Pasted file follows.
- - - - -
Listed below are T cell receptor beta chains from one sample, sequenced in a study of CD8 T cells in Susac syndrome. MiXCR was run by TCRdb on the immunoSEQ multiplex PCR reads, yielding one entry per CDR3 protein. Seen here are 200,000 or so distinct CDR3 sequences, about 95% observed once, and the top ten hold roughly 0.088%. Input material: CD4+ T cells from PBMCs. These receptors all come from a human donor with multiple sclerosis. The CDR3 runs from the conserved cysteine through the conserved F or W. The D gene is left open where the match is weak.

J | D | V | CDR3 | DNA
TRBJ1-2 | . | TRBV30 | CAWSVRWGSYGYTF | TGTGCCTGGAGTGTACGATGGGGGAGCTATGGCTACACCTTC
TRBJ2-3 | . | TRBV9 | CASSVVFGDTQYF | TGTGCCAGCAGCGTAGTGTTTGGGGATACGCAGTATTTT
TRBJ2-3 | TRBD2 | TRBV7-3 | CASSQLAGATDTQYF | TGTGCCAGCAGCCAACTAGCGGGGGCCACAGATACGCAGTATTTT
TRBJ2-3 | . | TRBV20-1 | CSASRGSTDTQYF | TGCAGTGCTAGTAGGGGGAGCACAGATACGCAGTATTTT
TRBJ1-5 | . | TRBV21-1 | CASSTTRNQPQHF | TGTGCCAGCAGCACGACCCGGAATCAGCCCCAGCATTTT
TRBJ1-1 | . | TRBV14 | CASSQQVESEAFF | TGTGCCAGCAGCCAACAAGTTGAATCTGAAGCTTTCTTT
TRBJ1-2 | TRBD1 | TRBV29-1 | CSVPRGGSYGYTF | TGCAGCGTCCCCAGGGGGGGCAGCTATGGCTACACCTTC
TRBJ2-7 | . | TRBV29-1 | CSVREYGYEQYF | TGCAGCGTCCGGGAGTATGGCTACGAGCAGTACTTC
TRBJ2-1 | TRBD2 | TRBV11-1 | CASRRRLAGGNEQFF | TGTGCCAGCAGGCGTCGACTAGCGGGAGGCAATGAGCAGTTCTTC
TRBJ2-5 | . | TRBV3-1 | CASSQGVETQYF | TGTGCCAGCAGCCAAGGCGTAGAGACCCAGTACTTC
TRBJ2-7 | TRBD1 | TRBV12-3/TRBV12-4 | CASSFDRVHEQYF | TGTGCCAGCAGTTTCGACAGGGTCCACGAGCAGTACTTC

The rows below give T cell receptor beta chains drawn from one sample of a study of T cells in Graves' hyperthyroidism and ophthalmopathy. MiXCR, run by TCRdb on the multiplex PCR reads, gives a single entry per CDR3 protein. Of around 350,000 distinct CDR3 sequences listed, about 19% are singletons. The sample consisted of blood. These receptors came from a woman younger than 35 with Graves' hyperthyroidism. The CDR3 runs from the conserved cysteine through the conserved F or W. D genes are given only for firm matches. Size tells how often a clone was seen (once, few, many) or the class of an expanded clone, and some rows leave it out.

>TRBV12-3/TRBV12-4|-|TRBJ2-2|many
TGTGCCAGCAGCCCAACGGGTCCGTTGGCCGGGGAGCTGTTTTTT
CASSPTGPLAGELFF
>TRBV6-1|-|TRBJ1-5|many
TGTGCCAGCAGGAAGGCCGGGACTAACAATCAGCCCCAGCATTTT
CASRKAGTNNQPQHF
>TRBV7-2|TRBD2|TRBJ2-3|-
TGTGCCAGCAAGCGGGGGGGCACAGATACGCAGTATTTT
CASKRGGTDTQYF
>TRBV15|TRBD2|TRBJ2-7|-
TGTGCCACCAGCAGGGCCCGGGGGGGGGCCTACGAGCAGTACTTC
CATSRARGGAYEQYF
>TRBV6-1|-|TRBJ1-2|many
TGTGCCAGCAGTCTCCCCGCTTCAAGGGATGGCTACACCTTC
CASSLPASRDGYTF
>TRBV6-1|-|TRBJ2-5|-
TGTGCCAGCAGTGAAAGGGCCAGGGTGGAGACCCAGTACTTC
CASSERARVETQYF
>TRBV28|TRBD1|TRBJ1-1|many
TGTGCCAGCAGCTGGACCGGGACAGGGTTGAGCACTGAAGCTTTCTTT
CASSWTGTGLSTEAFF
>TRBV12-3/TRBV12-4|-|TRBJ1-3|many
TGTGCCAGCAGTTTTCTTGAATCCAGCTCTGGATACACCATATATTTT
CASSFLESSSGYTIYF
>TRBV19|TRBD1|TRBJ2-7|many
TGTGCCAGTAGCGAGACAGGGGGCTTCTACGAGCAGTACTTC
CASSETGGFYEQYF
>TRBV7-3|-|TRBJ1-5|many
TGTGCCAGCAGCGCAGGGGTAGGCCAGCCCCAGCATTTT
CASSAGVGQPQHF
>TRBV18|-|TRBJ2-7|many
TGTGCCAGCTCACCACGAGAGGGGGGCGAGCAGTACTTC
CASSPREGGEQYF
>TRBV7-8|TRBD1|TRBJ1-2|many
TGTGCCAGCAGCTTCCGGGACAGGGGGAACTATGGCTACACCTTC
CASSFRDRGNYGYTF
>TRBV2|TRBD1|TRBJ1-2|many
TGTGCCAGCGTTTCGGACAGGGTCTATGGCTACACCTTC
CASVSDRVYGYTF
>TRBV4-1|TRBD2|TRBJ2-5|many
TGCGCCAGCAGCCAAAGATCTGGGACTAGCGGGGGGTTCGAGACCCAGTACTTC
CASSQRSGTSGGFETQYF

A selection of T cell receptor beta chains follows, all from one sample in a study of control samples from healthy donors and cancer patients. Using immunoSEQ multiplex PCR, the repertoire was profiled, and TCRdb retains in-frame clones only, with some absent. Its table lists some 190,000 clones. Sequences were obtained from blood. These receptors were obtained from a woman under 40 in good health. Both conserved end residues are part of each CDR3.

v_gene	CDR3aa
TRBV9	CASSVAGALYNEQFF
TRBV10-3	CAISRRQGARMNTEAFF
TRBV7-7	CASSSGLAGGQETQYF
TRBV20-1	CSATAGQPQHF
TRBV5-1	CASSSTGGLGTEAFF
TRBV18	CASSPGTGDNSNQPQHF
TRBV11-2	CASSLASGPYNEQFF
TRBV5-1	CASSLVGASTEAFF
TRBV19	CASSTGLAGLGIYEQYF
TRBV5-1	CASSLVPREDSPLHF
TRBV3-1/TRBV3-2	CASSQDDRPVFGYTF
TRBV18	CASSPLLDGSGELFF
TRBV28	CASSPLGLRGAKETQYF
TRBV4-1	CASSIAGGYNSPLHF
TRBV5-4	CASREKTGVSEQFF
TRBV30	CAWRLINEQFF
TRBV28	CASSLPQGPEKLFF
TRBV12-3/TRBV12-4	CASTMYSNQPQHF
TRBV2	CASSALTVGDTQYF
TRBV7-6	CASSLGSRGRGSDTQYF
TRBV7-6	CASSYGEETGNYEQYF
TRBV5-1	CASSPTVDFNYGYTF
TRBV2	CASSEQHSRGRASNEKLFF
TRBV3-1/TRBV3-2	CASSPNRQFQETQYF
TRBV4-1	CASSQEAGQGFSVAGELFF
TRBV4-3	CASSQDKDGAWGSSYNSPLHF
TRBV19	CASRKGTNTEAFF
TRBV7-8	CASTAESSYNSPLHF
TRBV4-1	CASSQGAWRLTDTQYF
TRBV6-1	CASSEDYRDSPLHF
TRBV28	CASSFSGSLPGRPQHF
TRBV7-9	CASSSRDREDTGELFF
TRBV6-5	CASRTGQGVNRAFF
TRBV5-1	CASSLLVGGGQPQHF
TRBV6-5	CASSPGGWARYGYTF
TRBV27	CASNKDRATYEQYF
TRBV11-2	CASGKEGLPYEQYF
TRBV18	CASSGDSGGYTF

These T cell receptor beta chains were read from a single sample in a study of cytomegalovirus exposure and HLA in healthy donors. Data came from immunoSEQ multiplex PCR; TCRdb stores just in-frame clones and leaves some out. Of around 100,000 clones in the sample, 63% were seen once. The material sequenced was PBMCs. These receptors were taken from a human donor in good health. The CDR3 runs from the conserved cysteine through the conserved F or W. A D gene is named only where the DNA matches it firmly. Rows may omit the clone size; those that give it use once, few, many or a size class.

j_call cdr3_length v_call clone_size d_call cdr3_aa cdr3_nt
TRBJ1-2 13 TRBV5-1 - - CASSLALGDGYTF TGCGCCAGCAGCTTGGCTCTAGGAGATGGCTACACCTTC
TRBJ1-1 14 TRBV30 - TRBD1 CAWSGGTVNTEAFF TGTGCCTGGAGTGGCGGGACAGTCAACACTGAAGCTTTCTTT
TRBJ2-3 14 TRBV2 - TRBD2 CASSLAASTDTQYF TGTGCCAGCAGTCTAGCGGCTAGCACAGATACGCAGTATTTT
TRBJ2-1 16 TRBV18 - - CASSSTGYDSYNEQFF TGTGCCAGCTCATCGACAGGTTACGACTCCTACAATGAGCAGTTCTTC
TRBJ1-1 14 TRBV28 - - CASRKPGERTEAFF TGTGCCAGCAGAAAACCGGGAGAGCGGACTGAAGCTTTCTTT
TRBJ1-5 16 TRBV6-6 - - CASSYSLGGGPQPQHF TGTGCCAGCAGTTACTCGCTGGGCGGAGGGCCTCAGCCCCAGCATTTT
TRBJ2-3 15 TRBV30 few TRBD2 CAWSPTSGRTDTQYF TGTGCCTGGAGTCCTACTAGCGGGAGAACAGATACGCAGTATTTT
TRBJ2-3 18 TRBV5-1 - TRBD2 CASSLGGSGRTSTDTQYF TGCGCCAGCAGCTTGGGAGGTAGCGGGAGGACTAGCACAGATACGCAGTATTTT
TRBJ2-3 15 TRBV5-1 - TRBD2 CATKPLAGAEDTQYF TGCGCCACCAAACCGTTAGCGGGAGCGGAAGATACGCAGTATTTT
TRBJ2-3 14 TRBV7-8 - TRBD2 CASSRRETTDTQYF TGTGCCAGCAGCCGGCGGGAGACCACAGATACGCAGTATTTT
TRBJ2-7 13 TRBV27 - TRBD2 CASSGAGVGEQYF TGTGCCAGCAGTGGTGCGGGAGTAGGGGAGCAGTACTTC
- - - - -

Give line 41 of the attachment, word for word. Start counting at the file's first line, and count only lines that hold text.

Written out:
CASSETGGFYEQYF